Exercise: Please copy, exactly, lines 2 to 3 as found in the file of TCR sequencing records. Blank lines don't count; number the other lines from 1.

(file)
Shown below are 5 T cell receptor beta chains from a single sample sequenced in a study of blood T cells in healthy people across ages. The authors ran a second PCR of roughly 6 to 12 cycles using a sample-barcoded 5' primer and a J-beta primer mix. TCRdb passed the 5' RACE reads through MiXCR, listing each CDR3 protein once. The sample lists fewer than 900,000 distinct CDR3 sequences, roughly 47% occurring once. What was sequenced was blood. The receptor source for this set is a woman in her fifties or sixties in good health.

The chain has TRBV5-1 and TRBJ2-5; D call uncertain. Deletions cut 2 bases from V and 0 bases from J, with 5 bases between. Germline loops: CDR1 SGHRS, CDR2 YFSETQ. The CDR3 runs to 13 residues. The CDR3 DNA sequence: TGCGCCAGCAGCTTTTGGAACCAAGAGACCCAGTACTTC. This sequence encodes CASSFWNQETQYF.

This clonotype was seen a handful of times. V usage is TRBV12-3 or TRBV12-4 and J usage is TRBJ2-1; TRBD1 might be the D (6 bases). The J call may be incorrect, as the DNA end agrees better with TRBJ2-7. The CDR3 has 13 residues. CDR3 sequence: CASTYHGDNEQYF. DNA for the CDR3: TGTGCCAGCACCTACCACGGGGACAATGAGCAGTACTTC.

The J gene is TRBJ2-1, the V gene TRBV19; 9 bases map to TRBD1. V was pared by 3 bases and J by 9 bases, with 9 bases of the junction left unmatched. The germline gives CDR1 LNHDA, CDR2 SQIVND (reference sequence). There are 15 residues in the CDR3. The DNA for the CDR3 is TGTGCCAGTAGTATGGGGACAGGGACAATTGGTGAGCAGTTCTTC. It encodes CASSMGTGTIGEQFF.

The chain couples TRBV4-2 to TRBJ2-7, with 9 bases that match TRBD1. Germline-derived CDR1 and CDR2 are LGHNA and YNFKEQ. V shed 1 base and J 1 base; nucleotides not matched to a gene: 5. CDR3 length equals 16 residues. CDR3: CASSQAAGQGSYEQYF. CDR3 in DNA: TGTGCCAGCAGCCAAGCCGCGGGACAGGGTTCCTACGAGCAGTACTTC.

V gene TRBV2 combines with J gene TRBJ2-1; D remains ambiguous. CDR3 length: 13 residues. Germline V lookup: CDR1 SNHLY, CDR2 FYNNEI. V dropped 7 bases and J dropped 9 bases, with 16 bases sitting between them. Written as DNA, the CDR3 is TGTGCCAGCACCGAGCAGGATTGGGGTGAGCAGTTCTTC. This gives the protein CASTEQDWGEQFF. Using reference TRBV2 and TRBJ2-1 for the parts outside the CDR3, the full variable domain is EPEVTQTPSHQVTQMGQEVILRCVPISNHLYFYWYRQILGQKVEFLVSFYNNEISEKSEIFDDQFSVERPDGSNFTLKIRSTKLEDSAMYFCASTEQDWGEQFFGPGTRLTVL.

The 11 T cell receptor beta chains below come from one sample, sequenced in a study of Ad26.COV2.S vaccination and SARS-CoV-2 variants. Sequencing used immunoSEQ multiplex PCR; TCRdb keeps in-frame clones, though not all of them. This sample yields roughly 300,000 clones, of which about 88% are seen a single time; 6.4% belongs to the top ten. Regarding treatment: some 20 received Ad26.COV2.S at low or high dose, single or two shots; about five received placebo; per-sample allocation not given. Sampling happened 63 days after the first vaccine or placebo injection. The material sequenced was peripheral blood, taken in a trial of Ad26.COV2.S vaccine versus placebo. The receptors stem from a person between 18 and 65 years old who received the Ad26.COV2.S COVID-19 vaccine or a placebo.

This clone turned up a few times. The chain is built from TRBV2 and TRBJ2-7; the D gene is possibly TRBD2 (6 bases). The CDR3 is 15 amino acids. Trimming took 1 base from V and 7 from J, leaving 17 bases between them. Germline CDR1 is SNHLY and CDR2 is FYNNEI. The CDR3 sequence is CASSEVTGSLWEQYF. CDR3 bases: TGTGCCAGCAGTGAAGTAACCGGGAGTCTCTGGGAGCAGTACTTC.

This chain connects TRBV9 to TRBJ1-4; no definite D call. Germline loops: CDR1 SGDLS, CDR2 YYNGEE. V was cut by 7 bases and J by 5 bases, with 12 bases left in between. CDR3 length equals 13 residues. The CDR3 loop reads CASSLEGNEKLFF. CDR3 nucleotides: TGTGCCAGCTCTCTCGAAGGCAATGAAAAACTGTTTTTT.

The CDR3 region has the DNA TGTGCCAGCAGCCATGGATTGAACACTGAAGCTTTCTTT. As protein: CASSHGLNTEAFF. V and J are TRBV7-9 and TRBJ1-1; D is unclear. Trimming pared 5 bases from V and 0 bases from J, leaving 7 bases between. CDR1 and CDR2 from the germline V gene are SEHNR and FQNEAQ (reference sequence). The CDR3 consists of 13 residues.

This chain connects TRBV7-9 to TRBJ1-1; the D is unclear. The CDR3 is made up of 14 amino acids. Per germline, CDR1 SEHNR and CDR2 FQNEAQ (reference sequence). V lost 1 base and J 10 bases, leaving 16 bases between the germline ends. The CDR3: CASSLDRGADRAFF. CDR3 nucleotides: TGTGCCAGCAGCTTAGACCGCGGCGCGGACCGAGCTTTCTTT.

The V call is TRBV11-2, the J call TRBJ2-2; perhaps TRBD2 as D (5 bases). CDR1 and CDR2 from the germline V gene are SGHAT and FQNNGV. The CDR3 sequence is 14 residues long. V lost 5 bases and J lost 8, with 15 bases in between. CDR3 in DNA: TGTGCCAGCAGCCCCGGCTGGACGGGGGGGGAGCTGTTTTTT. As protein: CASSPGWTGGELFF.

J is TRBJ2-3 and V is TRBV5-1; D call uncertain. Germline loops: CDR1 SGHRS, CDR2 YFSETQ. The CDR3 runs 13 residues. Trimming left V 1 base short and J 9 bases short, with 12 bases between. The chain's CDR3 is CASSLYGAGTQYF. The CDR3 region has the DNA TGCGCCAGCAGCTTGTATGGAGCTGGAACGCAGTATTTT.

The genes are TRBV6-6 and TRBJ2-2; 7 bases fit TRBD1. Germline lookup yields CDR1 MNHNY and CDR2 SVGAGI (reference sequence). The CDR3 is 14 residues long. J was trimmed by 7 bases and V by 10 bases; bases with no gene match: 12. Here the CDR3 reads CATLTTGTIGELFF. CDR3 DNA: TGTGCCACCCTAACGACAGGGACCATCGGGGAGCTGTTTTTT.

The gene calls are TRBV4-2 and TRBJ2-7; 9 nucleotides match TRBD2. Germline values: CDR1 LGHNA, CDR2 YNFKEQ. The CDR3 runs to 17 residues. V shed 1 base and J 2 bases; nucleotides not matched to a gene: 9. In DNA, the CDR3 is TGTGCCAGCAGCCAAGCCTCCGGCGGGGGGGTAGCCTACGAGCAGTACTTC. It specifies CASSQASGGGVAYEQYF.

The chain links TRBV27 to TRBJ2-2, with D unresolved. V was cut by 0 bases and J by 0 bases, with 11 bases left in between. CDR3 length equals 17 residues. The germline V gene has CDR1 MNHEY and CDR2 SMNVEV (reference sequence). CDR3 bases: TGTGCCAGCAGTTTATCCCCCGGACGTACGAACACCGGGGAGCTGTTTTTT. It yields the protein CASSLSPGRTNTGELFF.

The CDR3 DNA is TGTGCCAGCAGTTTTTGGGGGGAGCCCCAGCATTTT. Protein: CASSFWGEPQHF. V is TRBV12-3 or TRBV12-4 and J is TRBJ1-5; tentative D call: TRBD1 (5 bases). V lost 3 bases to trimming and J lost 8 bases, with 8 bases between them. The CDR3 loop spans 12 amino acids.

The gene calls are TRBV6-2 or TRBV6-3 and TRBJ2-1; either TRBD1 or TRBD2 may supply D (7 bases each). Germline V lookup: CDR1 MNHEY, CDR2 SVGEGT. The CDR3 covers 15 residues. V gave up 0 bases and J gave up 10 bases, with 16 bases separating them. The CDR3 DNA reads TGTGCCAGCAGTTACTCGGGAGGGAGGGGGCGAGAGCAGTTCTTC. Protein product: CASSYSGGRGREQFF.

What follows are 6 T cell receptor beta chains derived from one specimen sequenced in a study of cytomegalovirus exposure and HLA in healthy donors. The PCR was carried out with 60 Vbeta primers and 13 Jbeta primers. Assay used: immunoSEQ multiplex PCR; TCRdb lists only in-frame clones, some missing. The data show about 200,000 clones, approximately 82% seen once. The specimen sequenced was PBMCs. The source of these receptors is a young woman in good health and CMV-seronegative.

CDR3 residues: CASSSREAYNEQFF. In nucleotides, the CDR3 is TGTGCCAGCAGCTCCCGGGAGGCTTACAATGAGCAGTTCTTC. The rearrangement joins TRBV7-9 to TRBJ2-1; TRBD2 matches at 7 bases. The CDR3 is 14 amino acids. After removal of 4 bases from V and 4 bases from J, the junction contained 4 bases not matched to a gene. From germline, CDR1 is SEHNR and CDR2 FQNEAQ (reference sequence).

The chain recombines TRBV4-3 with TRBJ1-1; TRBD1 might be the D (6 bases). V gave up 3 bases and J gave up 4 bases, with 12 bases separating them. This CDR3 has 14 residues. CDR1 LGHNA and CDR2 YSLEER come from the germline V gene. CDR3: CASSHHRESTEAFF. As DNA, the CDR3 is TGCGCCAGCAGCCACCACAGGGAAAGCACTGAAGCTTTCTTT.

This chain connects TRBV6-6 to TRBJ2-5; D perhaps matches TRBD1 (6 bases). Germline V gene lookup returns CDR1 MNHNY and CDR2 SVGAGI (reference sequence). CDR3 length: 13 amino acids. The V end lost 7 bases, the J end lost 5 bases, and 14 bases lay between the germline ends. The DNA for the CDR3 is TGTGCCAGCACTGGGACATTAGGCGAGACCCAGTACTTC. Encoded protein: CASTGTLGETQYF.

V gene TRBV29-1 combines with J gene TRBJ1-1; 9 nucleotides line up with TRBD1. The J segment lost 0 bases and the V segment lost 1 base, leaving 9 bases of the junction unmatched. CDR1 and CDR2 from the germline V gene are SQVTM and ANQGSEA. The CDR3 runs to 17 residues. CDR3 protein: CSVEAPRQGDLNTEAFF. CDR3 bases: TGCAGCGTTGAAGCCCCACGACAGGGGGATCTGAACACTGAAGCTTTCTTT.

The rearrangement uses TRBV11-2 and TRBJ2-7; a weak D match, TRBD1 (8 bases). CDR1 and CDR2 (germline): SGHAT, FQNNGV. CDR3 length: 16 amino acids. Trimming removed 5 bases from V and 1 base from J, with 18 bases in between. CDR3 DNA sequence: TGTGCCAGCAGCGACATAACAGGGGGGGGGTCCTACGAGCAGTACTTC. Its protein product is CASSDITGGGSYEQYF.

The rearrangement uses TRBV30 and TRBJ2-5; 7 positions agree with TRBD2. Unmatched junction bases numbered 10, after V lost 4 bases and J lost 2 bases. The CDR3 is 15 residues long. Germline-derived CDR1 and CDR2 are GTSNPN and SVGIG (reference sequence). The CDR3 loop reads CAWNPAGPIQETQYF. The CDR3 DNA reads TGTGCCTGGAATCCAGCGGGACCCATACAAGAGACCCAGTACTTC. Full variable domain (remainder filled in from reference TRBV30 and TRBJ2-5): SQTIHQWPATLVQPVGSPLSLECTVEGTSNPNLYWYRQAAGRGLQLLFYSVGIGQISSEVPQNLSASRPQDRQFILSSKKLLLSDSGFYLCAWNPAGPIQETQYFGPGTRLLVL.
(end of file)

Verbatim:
The chain has TRBV5-1 and TRBJ2-5; D call uncertain. Deletions cut 2 bases from V and 0 bases from J, with 5 bases between. Germline loops: CDR1 SGHRS, CDR2 YFSETQ. The CDR3 runs to 13 residues. The CDR3 DNA sequence: TGCGCCAGCAGCTTTTGGAACCAAGAGACCCAGTACTTC. This sequence encodes CASSFWNQETQYF.

This clonotype was seen a handful of times. V usage is TRBV12-3 or TRBV12-4 and J usage is TRBJ2-1; TRBD1 might be the D (6 bases). The J call may be incorrect, as the DNA end agrees better with TRBJ2-7. The CDR3 has 13 residues. CDR3 sequence: CASTYHGDNEQYF. DNA for the CDR3: TGTGCCAGCACCTACCACGGGGACAATGAGCAGTACTTC.